Skiing Central Oregon

Skiing Central Oregon: Newberry Country

 The La Pine Lodgepole Dodgers Snowmobile Club is responsible for grooming and trail clearing the Newberry Monument snowmobiling area (often referred to as Paulina or 10 Mile Snow Park) off Highway 97 northeast of La Pine, OR. Click here to visit their website for grooming report updates and schedule of events  – Lodgepole Dodgers.

Newberry Volcano
    7985 ft (2434 m).
Major Peaks:
Paulina Peak: 7985 ft (2434 m)
North Paulina Peak: 7686 ft (2343 m)
Location: East of Cascade Range, central Oregon,
25 miles (40 km) SSE of Bend
Lat / Long: 43.7° N, 121.3° W
Volcanic Type: Shield volcano with caldera and cinder cones
Volcanic Status: Active, fumaroles in both lakes
First Ascent: Unknown, Native American
First Ski Descent:
Skiable Vertical: over 3000 ft (900 m)
Timberline: over 8000 ft (2400 m), above the highest summits
Administration: Deschutes National Forest
Protection Status:   Newberry National Volcanic Monument
User Fees: Northwest Forest Pass required for parking
(Sno-Park Permit from November-April)

Mt. Bachelor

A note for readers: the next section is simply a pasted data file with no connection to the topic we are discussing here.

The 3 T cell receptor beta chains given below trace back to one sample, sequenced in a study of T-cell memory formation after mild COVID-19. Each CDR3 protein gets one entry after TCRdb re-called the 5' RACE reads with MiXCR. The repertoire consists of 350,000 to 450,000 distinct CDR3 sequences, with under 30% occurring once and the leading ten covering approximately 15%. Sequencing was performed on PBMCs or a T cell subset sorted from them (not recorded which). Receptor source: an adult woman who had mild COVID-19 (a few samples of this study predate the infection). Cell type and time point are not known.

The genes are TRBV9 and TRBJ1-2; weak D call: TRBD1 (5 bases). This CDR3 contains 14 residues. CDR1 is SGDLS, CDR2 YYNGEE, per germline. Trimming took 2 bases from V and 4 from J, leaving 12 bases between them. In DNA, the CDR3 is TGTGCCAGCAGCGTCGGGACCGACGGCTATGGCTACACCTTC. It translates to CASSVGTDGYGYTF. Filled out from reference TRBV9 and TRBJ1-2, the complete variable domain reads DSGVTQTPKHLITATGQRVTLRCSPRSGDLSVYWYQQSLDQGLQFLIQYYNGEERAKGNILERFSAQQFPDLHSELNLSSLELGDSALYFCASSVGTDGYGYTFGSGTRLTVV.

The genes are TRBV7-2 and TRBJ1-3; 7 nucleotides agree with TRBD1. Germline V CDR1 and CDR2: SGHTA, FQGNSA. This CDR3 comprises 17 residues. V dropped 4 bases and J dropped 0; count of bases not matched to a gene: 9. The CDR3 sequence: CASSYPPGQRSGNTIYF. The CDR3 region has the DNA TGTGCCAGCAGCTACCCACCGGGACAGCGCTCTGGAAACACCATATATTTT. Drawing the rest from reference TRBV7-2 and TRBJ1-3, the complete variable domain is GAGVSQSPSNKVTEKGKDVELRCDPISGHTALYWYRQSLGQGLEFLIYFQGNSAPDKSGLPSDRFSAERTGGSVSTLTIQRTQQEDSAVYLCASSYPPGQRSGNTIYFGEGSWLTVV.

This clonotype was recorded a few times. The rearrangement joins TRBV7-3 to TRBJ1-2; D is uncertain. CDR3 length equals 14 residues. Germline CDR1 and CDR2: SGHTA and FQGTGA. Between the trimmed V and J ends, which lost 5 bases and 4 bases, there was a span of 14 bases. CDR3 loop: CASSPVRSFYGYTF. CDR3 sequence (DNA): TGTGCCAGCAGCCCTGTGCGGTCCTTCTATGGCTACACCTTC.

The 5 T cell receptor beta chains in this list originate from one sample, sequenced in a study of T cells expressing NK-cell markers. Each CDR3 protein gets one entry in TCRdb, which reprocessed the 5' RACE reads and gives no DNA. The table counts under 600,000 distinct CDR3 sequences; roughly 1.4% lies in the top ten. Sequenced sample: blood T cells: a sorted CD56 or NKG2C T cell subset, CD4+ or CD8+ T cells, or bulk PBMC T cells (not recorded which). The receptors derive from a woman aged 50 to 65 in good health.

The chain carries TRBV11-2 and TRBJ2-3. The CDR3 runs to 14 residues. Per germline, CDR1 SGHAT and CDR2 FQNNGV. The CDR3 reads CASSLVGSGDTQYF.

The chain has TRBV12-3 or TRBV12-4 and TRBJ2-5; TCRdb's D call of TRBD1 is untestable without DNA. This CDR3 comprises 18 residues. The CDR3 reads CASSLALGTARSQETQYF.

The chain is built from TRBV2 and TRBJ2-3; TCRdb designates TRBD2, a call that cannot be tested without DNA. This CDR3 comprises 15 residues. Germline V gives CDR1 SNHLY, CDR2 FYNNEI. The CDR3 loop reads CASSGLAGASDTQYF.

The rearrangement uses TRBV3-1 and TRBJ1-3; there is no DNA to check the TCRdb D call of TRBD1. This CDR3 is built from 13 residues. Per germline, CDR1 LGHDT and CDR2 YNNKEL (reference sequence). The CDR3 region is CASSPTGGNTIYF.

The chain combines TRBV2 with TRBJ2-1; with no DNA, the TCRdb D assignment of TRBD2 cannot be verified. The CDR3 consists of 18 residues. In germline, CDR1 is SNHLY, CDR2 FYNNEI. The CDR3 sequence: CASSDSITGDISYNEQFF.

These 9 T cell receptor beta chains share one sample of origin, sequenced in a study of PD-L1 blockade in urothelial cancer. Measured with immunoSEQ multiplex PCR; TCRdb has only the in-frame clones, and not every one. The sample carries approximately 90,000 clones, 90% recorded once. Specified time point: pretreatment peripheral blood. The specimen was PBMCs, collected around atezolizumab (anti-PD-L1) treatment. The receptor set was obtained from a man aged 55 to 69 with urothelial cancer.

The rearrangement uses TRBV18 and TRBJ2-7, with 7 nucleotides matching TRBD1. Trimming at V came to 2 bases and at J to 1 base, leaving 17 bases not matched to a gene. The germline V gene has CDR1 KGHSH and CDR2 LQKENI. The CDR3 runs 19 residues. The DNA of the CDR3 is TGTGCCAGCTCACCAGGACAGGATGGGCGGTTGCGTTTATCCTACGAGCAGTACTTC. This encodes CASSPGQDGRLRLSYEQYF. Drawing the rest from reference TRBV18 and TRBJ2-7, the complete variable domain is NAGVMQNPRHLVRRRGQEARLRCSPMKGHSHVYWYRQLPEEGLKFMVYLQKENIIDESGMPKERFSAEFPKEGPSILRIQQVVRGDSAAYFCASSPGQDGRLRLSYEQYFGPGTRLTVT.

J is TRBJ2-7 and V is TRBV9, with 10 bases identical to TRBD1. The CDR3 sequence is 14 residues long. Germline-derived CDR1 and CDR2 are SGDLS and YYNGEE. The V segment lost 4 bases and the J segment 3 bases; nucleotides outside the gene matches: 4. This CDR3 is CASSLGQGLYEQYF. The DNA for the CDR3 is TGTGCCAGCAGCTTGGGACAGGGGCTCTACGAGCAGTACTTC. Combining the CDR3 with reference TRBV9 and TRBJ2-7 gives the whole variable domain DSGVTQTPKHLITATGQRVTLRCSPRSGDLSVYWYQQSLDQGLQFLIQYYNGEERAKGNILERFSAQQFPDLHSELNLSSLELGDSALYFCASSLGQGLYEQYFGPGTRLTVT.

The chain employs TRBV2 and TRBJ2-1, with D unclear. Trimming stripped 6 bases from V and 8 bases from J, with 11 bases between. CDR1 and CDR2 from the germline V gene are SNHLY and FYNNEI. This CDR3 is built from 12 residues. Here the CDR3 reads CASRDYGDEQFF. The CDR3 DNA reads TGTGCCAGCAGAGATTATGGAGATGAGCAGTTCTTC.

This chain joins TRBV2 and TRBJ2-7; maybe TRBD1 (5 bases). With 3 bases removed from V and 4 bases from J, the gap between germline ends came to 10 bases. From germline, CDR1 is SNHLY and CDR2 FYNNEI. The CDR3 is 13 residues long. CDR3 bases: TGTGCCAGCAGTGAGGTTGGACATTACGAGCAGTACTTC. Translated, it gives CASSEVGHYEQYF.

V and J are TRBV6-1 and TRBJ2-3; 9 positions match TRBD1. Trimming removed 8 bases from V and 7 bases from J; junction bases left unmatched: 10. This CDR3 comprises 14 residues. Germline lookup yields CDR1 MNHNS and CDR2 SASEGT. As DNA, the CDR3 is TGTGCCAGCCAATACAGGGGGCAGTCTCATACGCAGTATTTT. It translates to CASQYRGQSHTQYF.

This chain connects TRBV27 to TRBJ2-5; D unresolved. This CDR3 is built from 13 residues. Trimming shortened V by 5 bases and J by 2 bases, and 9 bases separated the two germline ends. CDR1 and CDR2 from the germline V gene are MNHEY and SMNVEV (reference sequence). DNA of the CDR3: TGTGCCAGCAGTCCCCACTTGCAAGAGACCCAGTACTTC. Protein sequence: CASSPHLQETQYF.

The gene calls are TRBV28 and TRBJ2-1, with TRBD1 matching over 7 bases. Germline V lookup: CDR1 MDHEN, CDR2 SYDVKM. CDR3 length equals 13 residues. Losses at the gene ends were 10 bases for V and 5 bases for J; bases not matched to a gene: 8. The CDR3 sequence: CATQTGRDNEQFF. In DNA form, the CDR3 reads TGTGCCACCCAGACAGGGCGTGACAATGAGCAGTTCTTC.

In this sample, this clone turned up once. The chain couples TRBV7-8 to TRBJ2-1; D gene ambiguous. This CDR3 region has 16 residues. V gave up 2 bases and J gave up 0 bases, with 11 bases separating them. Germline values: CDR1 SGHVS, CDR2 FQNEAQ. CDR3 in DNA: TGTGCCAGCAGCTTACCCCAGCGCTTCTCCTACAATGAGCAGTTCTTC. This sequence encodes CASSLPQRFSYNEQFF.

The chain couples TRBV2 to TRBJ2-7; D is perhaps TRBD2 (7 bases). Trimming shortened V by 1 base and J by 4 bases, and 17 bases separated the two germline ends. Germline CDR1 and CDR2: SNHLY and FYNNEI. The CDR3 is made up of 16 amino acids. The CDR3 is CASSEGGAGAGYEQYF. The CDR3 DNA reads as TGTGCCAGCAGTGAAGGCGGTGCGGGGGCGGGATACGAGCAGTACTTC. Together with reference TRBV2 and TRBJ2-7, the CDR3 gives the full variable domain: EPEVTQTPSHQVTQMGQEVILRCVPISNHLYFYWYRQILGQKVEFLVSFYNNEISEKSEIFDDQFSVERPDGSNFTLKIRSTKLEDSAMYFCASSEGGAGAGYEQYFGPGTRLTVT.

Mount Bachelor is home to the largest ski area in the US Pacific Northwest. If any volcano in the range had to be given over completely to lift-served skiing, Bachelor is perhaps the finest choice. Its very symmetrical form, consisting of a steep-sided shield surmounted by a composite cone, results in slopes of near perfect pitch for skiing, which drop from the summit over the full 360-degree circle. Tree cover on the upper portions is quite sparse, but the few trees are distributed along radial erosion furrows, thus creating ready-made ski runs and also protecting the snow pack from the winds. In addition, Bachelor is much less glaciated than its neighbors, allowing skiers to venture safely about the mountain without fear of crevasses. The one major glacial feature is a large cirque on the northeast side, which is still occupied by an inactive glacial remnant. This cirque provides the steepest slopes on the mountain, with numerous gullies dropping from the summit between eroded lava pinnacles in the upper bowl, thus remedying Bachelor’s only major terrain deficit. Despite its location a few miles east of the Cascade Crest, Bachelor still receives nearly 400 inches (10 m) of snowfall annually, and its snow retention is among the best of any ski area in North America, resulting in a ski season which stretches reliably from November to June, and often even into July.

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